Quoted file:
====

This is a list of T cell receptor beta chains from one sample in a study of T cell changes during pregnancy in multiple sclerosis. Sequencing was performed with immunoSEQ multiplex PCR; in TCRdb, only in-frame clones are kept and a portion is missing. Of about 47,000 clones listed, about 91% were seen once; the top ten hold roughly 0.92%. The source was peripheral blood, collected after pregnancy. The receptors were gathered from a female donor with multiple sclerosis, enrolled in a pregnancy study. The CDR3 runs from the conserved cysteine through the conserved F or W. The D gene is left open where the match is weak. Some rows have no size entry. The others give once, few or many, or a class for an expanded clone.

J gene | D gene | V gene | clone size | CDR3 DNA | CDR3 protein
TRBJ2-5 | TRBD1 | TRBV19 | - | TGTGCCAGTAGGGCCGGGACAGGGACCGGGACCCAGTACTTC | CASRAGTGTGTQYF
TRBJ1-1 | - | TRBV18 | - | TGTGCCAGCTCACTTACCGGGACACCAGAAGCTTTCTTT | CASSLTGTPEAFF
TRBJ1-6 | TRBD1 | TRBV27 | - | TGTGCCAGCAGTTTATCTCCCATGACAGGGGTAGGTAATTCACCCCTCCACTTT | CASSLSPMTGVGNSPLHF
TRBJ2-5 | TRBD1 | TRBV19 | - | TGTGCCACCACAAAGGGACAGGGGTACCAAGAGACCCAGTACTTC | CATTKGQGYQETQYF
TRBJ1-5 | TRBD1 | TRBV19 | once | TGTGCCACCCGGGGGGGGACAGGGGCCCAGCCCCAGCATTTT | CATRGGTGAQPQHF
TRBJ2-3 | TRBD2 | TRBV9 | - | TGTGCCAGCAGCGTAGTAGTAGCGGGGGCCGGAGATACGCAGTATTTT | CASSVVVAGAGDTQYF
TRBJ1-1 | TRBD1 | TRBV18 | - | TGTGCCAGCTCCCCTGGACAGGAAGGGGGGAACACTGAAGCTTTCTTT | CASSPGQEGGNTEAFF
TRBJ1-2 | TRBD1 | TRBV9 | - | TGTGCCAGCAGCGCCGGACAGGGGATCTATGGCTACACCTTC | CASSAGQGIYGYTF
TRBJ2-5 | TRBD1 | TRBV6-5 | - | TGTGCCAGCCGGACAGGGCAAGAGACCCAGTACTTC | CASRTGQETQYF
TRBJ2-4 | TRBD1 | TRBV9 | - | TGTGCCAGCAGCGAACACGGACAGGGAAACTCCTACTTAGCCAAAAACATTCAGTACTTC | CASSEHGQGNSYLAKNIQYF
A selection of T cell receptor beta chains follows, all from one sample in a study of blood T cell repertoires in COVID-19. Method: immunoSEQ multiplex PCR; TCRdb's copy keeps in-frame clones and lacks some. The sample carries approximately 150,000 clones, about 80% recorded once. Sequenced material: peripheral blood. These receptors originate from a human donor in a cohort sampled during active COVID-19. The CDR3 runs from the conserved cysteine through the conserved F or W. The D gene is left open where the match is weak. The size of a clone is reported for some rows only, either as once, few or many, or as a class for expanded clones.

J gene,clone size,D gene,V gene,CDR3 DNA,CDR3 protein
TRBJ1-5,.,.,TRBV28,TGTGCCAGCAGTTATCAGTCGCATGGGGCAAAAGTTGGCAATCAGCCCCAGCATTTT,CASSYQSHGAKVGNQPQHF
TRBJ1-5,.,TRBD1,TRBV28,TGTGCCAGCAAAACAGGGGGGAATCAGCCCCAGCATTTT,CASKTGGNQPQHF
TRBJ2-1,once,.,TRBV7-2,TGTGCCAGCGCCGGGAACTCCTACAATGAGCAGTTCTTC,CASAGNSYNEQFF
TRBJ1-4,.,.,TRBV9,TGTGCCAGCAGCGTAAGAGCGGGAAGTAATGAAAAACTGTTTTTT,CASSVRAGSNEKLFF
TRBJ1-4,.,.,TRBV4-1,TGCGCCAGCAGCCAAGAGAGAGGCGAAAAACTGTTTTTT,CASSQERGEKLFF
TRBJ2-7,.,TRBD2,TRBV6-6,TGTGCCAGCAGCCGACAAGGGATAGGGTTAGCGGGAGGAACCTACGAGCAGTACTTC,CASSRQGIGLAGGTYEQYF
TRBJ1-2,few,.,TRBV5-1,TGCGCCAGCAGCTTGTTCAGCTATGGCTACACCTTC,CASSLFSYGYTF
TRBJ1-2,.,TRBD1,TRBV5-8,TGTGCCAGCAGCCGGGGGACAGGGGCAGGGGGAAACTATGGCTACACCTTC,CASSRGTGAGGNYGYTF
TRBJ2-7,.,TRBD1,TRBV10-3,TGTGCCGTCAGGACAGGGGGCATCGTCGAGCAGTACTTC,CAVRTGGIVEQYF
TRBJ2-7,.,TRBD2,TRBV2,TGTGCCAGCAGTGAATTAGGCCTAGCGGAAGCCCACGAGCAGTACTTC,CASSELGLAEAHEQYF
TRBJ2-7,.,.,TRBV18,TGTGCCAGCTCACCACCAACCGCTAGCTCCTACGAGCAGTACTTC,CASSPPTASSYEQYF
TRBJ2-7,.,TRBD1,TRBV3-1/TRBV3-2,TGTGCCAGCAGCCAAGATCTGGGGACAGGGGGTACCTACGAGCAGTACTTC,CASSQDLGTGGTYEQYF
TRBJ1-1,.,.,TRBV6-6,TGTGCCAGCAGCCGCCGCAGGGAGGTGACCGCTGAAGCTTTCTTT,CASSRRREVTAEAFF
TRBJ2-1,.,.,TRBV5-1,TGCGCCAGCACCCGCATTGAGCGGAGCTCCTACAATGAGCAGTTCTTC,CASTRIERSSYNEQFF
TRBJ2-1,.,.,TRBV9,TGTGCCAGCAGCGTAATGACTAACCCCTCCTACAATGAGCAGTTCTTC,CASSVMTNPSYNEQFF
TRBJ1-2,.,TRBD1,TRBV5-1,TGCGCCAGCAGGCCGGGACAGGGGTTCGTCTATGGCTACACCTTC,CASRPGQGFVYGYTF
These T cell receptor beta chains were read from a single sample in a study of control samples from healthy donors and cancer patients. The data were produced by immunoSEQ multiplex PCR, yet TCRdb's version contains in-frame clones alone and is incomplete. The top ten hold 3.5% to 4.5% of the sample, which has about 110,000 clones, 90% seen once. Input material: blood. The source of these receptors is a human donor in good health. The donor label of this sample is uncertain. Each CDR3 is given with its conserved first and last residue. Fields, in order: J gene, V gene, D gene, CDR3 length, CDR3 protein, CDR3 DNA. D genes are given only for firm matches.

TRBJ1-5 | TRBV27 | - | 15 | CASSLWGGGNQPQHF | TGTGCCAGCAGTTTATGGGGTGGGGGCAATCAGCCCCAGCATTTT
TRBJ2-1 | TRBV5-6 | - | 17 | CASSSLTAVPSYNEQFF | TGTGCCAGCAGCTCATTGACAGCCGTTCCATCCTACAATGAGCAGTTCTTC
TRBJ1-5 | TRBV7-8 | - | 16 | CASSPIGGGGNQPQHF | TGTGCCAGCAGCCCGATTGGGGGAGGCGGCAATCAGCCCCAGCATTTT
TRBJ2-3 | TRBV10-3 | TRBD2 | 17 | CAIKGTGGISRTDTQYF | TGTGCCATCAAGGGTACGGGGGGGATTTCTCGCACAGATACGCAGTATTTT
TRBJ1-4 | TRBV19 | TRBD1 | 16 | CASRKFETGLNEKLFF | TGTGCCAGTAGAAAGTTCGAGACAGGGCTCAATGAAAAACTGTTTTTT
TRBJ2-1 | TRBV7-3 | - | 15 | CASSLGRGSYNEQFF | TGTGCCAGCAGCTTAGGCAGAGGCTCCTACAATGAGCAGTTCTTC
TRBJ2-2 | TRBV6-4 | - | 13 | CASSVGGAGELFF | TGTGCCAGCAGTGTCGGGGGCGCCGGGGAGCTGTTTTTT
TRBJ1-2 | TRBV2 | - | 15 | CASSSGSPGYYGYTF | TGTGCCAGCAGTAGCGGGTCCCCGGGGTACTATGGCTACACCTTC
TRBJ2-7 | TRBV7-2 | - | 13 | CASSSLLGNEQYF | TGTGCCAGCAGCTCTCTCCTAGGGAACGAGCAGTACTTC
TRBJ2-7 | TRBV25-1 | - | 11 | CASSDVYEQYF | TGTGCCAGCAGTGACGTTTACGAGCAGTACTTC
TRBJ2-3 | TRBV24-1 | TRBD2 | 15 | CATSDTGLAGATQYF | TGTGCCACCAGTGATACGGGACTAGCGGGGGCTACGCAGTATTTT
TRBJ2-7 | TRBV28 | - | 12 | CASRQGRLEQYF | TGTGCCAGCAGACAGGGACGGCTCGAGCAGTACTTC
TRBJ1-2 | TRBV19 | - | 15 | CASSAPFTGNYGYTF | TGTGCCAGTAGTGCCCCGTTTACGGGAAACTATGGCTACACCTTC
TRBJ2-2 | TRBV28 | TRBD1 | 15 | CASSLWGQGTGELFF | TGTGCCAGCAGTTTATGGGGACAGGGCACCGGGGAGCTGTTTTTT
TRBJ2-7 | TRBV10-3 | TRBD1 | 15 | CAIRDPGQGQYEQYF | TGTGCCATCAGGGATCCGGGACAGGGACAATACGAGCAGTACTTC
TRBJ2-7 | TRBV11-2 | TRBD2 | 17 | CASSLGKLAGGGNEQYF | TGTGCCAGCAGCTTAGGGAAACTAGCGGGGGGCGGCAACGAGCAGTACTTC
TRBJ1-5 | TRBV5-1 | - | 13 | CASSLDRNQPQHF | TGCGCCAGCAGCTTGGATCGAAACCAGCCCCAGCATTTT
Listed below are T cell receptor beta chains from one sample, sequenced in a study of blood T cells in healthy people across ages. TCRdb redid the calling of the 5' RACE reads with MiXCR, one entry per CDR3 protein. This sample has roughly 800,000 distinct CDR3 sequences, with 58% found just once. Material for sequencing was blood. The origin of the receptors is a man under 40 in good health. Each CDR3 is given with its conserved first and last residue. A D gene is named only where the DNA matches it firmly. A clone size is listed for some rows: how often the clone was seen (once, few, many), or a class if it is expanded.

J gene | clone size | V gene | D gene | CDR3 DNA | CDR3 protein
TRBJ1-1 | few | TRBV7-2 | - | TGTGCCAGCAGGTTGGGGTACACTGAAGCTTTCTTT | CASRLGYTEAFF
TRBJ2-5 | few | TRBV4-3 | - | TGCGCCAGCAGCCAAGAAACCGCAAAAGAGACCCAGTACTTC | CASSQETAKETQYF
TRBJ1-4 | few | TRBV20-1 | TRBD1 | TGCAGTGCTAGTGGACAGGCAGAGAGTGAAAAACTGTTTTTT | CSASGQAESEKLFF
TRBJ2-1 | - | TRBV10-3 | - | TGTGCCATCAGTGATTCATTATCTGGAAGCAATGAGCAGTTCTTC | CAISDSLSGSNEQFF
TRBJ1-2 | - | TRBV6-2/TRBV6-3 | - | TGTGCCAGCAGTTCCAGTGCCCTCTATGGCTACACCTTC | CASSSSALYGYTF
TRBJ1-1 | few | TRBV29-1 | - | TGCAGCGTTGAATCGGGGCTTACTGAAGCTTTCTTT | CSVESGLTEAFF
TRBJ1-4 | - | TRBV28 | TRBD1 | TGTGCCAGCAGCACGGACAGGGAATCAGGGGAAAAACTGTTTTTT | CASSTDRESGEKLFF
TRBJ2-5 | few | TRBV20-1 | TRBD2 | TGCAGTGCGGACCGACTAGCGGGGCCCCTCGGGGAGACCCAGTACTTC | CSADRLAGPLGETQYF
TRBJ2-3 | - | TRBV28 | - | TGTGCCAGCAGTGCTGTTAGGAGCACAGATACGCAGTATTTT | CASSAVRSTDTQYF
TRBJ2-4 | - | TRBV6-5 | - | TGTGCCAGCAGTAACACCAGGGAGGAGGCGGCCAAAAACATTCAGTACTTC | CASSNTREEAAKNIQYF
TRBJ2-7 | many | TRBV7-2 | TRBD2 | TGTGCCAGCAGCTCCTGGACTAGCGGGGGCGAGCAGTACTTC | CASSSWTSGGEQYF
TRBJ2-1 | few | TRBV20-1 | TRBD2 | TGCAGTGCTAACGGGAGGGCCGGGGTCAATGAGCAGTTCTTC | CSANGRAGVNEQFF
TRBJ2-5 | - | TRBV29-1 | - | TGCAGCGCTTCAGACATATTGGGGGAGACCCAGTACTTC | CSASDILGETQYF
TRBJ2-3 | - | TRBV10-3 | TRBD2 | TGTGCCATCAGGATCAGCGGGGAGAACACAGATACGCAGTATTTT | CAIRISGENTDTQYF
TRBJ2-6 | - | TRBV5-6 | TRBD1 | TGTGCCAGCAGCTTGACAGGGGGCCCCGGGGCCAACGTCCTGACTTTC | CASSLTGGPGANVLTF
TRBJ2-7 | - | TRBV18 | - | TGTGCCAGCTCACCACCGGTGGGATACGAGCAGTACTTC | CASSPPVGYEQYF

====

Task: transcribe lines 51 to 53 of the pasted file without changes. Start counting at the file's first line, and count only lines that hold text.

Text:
TRBJ1-1 | few | TRBV7-2 | - | TGTGCCAGCAGGTTGGGGTACACTGAAGCTTTCTTT | CASRLGYTEAFF
TRBJ2-5 | few | TRBV4-3 | - | TGCGCCAGCAGCCAAGAAACCGCAAAAGAGACCCAGTACTTC | CASSQETAKETQYF
TRBJ1-4 | few | TRBV20-1 | TRBD1 | TGCAGTGCTAGTGGACAGGCAGAGAGTGAAAAACTGTTTTTT | CSASGQAESEKLFF